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National Insurance (NI) is a contribution paid to HMRC by employees, their employers, and the self-employed. The purpose of National Insurance is to qualify people for certain provided benefits such as the State Pension.
You’ll pay the tax if you’re 16 or over and are either:
Employers also pay National Insurance for their employees who earn over £242 per week.
Once you reach the state pension age, you don’t need to pay NI at all.
Different taxpayers pay different kinds of National Insurance, called ‘classes.’
|NI class||Who pays||How is it paid||How much is it|
|Class 1||Employees earning more than £242 per week who are under State Pension age a year||Your employer deducts it through PAYE||12% (or 2% if you earn over £242 a week)|
|Class 1A or 1B||Employers for employees earning over £242 per week||Your employer pays it on top of your Class 1||14.53%|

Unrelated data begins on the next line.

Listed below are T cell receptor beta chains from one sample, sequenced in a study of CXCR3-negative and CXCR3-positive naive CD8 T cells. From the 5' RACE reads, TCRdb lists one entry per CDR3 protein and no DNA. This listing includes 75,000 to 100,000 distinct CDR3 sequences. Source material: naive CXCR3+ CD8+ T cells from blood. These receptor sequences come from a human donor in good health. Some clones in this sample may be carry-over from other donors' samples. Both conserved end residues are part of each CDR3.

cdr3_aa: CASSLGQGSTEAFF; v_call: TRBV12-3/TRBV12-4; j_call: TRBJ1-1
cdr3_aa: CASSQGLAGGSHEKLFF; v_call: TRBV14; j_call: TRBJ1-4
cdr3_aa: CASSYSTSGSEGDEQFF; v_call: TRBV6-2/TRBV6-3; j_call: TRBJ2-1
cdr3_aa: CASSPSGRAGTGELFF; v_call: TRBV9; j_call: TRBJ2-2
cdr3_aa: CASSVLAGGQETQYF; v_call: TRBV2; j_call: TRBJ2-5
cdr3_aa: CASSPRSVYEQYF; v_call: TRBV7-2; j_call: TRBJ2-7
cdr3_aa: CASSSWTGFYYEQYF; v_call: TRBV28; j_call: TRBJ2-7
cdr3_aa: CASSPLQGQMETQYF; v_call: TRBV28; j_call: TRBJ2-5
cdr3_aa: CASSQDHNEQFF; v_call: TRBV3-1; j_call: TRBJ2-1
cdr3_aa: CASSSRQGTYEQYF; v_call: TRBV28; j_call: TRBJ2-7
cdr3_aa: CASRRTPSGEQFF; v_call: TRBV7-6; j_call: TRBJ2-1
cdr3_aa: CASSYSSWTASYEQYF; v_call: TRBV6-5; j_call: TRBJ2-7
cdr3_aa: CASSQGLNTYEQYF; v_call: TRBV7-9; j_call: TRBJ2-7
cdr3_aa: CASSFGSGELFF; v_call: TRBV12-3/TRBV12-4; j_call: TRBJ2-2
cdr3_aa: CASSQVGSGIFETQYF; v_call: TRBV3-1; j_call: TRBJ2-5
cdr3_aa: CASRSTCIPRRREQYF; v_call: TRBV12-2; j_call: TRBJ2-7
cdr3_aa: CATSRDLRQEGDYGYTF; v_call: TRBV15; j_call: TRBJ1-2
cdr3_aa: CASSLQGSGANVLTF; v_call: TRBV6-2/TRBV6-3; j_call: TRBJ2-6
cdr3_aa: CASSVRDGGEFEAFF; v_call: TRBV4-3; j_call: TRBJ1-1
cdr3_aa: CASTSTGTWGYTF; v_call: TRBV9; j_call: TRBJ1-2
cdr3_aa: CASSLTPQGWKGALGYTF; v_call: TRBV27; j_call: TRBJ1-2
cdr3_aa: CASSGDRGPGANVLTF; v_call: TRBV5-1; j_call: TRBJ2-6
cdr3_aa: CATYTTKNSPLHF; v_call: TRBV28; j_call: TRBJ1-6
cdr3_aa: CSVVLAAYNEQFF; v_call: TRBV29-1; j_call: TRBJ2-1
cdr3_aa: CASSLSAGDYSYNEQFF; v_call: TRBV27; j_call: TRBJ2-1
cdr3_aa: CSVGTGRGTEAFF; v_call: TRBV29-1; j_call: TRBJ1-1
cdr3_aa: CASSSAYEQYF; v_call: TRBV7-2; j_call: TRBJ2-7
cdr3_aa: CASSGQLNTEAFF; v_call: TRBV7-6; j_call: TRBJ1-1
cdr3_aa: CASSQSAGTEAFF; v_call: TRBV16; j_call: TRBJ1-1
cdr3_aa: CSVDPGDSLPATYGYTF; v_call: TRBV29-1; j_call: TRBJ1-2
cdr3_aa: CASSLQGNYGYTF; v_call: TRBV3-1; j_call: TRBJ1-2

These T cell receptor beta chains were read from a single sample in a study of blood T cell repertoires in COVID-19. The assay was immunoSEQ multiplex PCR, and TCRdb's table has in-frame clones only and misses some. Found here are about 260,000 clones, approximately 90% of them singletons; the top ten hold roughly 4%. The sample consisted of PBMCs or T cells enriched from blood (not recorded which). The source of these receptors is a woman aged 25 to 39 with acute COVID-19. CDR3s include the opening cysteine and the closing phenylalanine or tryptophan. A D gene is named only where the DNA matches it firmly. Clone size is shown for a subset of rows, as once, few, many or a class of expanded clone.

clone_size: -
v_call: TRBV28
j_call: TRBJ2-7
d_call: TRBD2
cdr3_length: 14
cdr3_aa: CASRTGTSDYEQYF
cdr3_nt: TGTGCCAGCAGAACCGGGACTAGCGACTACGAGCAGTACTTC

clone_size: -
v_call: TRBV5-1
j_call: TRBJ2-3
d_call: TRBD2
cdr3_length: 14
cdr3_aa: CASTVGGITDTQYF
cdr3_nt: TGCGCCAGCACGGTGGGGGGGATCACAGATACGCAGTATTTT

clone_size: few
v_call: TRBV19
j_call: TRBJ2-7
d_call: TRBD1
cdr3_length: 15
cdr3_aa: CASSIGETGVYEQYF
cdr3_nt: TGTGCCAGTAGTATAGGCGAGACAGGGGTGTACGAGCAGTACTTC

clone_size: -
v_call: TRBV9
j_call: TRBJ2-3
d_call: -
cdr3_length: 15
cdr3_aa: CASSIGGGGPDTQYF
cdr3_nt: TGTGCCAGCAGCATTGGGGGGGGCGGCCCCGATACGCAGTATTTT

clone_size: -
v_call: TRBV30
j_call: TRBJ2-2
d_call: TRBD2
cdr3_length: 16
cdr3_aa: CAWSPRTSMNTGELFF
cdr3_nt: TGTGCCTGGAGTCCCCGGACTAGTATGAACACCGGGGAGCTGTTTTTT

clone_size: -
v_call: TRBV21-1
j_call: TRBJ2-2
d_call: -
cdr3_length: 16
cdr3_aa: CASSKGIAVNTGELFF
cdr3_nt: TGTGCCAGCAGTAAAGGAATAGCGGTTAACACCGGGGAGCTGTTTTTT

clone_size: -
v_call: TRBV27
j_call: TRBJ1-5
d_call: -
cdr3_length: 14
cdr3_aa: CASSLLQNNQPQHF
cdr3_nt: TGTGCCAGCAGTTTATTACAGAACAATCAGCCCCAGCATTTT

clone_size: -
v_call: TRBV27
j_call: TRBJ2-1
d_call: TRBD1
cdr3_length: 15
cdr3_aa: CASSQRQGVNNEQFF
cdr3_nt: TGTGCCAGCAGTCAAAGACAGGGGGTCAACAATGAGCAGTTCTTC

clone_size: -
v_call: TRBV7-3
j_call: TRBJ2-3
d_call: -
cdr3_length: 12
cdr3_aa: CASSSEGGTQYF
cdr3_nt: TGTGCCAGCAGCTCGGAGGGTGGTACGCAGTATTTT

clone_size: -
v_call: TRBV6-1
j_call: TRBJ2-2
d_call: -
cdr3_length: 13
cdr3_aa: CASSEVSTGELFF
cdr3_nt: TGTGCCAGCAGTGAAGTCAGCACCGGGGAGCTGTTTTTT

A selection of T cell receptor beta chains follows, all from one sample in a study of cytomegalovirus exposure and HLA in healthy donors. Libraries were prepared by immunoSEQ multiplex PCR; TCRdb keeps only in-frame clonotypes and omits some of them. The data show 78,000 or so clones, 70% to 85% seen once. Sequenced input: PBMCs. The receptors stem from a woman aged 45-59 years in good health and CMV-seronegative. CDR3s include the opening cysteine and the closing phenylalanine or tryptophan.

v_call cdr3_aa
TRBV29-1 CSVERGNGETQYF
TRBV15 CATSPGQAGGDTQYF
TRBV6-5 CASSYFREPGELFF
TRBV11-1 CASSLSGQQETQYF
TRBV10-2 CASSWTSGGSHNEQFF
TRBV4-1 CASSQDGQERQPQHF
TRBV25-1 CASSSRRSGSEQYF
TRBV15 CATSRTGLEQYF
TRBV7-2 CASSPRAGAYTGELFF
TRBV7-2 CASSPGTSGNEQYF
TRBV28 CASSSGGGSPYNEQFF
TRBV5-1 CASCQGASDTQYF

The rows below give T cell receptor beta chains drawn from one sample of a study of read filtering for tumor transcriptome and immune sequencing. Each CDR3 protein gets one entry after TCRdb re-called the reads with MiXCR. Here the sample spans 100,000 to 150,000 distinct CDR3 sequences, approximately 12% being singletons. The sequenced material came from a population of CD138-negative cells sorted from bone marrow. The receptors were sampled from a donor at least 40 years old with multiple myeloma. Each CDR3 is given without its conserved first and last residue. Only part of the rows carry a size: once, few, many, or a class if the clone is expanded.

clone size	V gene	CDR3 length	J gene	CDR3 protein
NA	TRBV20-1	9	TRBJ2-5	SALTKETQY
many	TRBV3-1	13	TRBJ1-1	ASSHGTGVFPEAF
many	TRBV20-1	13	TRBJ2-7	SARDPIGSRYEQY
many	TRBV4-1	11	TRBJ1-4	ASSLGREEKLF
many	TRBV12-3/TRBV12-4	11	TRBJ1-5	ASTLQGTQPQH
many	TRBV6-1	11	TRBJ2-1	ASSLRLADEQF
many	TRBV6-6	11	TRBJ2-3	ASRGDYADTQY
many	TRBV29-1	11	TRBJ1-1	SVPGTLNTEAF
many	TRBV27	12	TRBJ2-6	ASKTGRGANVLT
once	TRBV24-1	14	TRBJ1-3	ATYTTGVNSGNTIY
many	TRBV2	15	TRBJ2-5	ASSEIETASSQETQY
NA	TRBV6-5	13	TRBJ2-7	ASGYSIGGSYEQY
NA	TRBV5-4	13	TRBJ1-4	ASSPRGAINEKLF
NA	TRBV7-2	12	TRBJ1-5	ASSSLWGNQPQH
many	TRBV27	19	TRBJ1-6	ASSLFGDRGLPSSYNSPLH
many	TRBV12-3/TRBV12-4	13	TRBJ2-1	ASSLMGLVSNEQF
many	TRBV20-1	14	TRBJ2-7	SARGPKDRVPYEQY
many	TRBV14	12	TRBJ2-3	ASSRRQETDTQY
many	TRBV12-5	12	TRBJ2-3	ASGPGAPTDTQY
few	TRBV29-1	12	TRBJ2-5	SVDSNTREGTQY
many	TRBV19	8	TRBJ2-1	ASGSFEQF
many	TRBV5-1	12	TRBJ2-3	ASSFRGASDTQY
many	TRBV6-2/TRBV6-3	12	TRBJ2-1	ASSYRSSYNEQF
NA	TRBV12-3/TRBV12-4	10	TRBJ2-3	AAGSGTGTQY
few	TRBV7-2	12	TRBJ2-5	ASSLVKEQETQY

|Class 2||Self-employed people earning over £6,725 a year||Through a Self Assessment tax return||Flat £3.45 per week|
|Class 3||Voluntary contributions – you can pay them to fill gaps in your NI record||Through a Direct Debit||£17.45 per week|
|Class 4||Self-employed people earning over £12,570 a year||Through a Self Assessment tax return||9% (or 2% if you earn over £50,270)|
If you’re employed then National Insurance will be automatically deducted from your monthly pay. However, if you’re self-employed, then you need to pay these contributions yourself. This is usually done through your Self Assessment tax return.
Whether you’re employed or self-employed, it’s important to make sure that you have the right tax code, so that you’re not underpaying or overpaying NI and Income Tax.
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